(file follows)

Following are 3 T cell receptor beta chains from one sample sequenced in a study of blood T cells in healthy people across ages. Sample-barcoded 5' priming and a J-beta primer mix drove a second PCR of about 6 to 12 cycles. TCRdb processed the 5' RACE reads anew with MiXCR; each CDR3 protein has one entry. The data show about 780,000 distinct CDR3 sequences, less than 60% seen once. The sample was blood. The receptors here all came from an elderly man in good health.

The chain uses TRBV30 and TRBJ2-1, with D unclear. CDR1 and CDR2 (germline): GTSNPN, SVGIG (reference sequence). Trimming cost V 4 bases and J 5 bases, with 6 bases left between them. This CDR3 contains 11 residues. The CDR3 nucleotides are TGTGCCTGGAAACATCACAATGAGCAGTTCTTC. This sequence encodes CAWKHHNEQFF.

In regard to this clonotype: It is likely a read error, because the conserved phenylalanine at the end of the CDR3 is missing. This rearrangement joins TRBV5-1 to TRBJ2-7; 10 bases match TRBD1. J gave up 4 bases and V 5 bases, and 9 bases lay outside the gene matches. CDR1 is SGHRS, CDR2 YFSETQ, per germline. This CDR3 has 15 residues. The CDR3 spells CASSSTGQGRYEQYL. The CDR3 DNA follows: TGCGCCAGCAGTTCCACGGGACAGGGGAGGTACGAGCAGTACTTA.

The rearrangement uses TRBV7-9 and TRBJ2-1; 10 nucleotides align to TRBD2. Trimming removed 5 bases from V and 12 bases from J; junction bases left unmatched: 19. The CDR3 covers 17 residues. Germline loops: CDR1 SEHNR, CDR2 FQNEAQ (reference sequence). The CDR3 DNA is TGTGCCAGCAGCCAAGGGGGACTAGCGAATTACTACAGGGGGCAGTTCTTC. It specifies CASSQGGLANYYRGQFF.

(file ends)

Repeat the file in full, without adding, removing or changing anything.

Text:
Following are 3 T cell receptor beta chains from one sample sequenced in a study of blood T cells in healthy people across ages. Sample-barcoded 5' priming and a J-beta primer mix drove a second PCR of about 6 to 12 cycles. TCRdb processed the 5' RACE reads anew with MiXCR; each CDR3 protein has one entry. The data show about 780,000 distinct CDR3 sequences, less than 60% seen once. The sample was blood. The receptors here all came from an elderly man in good health.

The chain uses TRBV30 and TRBJ2-1, with D unclear. CDR1 and CDR2 (germline): GTSNPN, SVGIG (reference sequence). Trimming cost V 4 bases and J 5 bases, with 6 bases left between them. This CDR3 contains 11 residues. The CDR3 nucleotides are TGTGCCTGGAAACATCACAATGAGCAGTTCTTC. This sequence encodes CAWKHHNEQFF.

In regard to this clonotype: It is likely a read error, because the conserved phenylalanine at the end of the CDR3 is missing. This rearrangement joins TRBV5-1 to TRBJ2-7; 10 bases match TRBD1. J gave up 4 bases and V 5 bases, and 9 bases lay outside the gene matches. CDR1 is SGHRS, CDR2 YFSETQ, per germline. This CDR3 has 15 residues. The CDR3 spells CASSSTGQGRYEQYL. The CDR3 DNA follows: TGCGCCAGCAGTTCCACGGGACAGGGGAGGTACGAGCAGTACTTA.

The rearrangement uses TRBV7-9 and TRBJ2-1; 10 nucleotides align to TRBD2. Trimming removed 5 bases from V and 12 bases from J; junction bases left unmatched: 19. The CDR3 covers 17 residues. Germline loops: CDR1 SEHNR, CDR2 FQNEAQ (reference sequence). The CDR3 DNA is TGTGCCAGCAGCCAAGGGGGACTAGCGAATTACTACAGGGGGCAGTTCTTC. It specifies CASSQGGLANYYRGQFF.